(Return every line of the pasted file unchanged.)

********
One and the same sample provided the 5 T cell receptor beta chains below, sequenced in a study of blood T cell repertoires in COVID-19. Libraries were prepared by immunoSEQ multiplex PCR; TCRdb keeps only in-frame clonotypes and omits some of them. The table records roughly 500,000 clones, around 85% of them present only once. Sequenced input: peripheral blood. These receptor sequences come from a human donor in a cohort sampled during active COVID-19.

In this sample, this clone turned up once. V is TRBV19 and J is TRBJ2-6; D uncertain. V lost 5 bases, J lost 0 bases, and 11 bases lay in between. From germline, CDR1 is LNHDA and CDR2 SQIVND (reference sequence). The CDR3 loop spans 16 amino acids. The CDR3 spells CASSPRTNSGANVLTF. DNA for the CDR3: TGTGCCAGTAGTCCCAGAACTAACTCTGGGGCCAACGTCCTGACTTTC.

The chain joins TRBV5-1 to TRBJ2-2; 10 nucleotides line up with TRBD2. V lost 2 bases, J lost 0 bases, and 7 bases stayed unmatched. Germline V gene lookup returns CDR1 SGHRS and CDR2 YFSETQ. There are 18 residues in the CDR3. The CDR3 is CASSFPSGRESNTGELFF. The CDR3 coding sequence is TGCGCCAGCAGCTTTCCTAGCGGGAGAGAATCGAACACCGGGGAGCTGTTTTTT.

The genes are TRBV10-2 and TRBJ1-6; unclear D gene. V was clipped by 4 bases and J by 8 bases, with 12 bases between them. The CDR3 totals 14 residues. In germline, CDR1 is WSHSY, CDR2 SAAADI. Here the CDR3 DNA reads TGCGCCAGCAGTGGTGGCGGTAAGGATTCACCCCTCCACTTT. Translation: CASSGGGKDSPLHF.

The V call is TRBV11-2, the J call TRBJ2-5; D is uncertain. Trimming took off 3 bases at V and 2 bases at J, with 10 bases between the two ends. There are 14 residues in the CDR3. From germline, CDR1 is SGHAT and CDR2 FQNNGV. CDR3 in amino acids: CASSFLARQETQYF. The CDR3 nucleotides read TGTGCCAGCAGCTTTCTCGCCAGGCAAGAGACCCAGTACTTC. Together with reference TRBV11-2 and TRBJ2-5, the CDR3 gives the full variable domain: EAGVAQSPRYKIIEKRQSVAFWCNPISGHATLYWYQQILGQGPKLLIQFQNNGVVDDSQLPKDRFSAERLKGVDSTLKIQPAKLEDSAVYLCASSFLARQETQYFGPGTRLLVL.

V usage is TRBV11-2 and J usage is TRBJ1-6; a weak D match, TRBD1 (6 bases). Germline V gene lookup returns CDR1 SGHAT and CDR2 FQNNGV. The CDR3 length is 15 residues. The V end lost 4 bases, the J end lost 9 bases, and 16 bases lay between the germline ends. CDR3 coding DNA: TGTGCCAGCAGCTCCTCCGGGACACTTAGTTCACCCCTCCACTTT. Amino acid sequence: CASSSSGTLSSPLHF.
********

One and the same sample provided the 5 T cell receptor beta chains below, sequenced in a study of blood T cell repertoires in COVID-19. Libraries were prepared by immunoSEQ multiplex PCR; TCRdb keeps only in-frame clonotypes and omits some of them. The table records roughly 500,000 clones, around 85% of them present only once. Sequenced input: peripheral blood. These receptor sequences come from a human donor in a cohort sampled during active COVID-19.

In this sample, this clone turned up once. V is TRBV19 and J is TRBJ2-6; D uncertain. V lost 5 bases, J lost 0 bases, and 11 bases lay in between. From germline, CDR1 is LNHDA and CDR2 SQIVND (reference sequence). The CDR3 loop spans 16 amino acids. The CDR3 spells CASSPRTNSGANVLTF. DNA for the CDR3: TGTGCCAGTAGTCCCAGAACTAACTCTGGGGCCAACGTCCTGACTTTC.

The chain joins TRBV5-1 to TRBJ2-2; 10 nucleotides line up with TRBD2. V lost 2 bases, J lost 0 bases, and 7 bases stayed unmatched. Germline V gene lookup returns CDR1 SGHRS and CDR2 YFSETQ. There are 18 residues in the CDR3. The CDR3 is CASSFPSGRESNTGELFF. The CDR3 coding sequence is TGCGCCAGCAGCTTTCCTAGCGGGAGAGAATCGAACACCGGGGAGCTGTTTTTT.

The genes are TRBV10-2 and TRBJ1-6; unclear D gene. V was clipped by 4 bases and J by 8 bases, with 12 bases between them. The CDR3 totals 14 residues. In germline, CDR1 is WSHSY, CDR2 SAAADI. Here the CDR3 DNA reads TGCGCCAGCAGTGGTGGCGGTAAGGATTCACCCCTCCACTTT. Translation: CASSGGGKDSPLHF.

The V call is TRBV11-2, the J call TRBJ2-5; D is uncertain. Trimming took off 3 bases at V and 2 bases at J, with 10 bases between the two ends. There are 14 residues in the CDR3. From germline, CDR1 is SGHAT and CDR2 FQNNGV. CDR3 in amino acids: CASSFLARQETQYF. The CDR3 nucleotides read TGTGCCAGCAGCTTTCTCGCCAGGCAAGAGACCCAGTACTTC. Together with reference TRBV11-2 and TRBJ2-5, the CDR3 gives the full variable domain: EAGVAQSPRYKIIEKRQSVAFWCNPISGHATLYWYQQILGQGPKLLIQFQNNGVVDDSQLPKDRFSAERLKGVDSTLKIQPAKLEDSAVYLCASSFLARQETQYFGPGTRLLVL.

V usage is TRBV11-2 and J usage is TRBJ1-6; a weak D match, TRBD1 (6 bases). Germline V gene lookup returns CDR1 SGHAT and CDR2 FQNNGV. The CDR3 length is 15 residues. The V end lost 4 bases, the J end lost 9 bases, and 16 bases lay between the germline ends. CDR3 coding DNA: TGTGCCAGCAGCTCCTCCGGGACACTTAGTTCACCCCTCCACTTT. Amino acid sequence: CASSSSGTLSSPLHF.